New antiviral drug targets measles outbreaks

If it works in humans, it could protect infected people from getting sick and keep them from spreading the virus

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ATLANTA—A novel antiviral drug may protect people infected with the measles from getting sick and prevent them from spreading the virus to others, an international team of researchers has found.
Dr. Richard Plemper, from the newly founded Institute for Biomedical Sciences (IBMS) at Georgia State University (GSU), and his colleagues at the Emory Institute for Drug Development (EIDD) have developed a drug, called ERDRP-0519, which blocks the replication of the pathogen.
As reported in a recent issue of the journal Science Translational Medicine, virus levels were significantly reduced when infected animals received the drug by mouth. The drug also prevented the animals from dying of the disease.
In collaboration with Dr. Veronika von Messling from the Paul-Ehrlich-Institute, the Georgia-based researchers tested the drug by turning to a virus very closely related to measles virus, the canine distemper virus, which causes a highly lethal infection in ferrets. All of the animals treated with ERDRP-0519 survived infection with the distemper virus, remained free of the disease and developed robust immunity against the virus.
Scientists from the three institutes collaborated on the development of the drug and tested it in animals infected with a virus closely related to one that causes the measles. Plemper is the uniting figure among the three groups, having worked with von Messling in his native Germany, and then at EIDD before helping inaugurate the IBMS at GSU in January 2014. The Paul-Ehrlich-Institute developed the canine distemper model for measles, and von Messling’s lab is one of the world’s experts on the paramykovirus family of respiratory inflections—mumps, respiratory syncytial virus (RSV) and measles among them. While RSV stays in the respiratory tract, others, like measles, immediately spread to the lymph nodes, reproduce and become systemic.
This drug, one that can be produced cost effectively, stockpiled and administered by mouth, could boost eradication efforts by rapidly suppressing the spread of the virus during local outbreaks.
“To encourage compliance for the intended use, the drug must be orally available,” notes Plemper, “for once or twice daily dosage, be stable, cost-effective to produce and demonstrate an outstanding safety profile.”
Despite major progress in controlling the measles worldwide, annual measles deaths have remained constant at around 150,000 since 2007, and there has been a resurgence of the virus in European countries where it had been considered controlled. The reasons for this are the highly infectious nature of the virus and insufficient vaccine coverage, which in the developed world is mostly due to parents opting not to vaccinate their children.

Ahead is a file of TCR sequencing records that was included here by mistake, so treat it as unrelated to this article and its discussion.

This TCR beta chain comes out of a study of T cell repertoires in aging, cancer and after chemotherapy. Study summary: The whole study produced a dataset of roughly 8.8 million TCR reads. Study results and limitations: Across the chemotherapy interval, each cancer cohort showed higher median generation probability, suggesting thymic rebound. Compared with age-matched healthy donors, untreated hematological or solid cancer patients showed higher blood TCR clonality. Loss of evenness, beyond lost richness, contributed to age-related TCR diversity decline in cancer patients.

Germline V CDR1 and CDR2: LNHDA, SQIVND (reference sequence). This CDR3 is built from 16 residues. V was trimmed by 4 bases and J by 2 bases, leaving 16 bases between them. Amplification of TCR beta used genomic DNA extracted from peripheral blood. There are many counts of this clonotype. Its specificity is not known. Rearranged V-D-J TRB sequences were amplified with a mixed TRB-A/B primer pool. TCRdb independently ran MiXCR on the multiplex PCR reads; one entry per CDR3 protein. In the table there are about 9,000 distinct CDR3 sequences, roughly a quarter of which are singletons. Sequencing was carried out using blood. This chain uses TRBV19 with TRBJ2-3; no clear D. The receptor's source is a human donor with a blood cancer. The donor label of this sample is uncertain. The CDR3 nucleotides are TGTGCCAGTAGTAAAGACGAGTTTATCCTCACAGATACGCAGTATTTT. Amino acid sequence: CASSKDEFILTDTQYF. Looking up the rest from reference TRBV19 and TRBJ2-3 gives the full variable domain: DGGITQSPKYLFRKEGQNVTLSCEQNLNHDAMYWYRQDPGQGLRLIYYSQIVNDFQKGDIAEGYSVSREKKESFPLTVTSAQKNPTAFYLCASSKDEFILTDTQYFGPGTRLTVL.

“ERDRP-0519 is a small-molecule therapeutic,” Plemper points out. “It attenuates the virus and keeps titers low while the immune response still ‘sees’ the virus. Surviving animals have a very robust ongoing immune response. Take a case in preschool, for example. In two to three weeks after exposure in the same ‘air space,’ there is an 80-percent chance of catching the disease. The goal is to prevent infection and reduce the chance of transmitting the virus to others as well.”
“We are delighted to see our longstanding collaboration with Dr. Plemper and his team at the GSU IBMS come to fruition, and we look forward to continuing to leverage the medicinal chemistry and drug development capabilities at the EIDD in this and future collaborations with his group,” said Dr. Michael Natchus, director of operations at the EIDD, in an official statement.
Plemper said the drug could be used to treat friends, family and other social contacts of a person infected with measles virus, who have not developed symptoms yet but are at risk of having caught the disease.
“The emergence of strong antiviral immunity in treated animals is particularly encouraging, since it suggests that the drug may not only save an infected individual from disease but contribute to closing measles immunity gaps in a population,” Plemper said.
The researchers emphasize the drug is not intended as a substitute for vaccination, but as an additional weapon in a concerted effort to eliminate measles.
As experienced with many antiviral drugs, the virus can become resistant against this inhibitor. The investigators have examined the issue of viral escape and found that resistant viruses were in most cases less virulent. Equally important, the researchers observed that transmission of the resistant viruses between animals was impaired compared to the parent strain. These results are promising because they indicate resistance is unlikely to rapidly become widespread in the virus population.
While the drug is very encouraging thus far, additional research is needed before it can be considered for use in humans. “Next on our list,” says Plemper, “is tox testing to develop a full toxicology profile in animals.”

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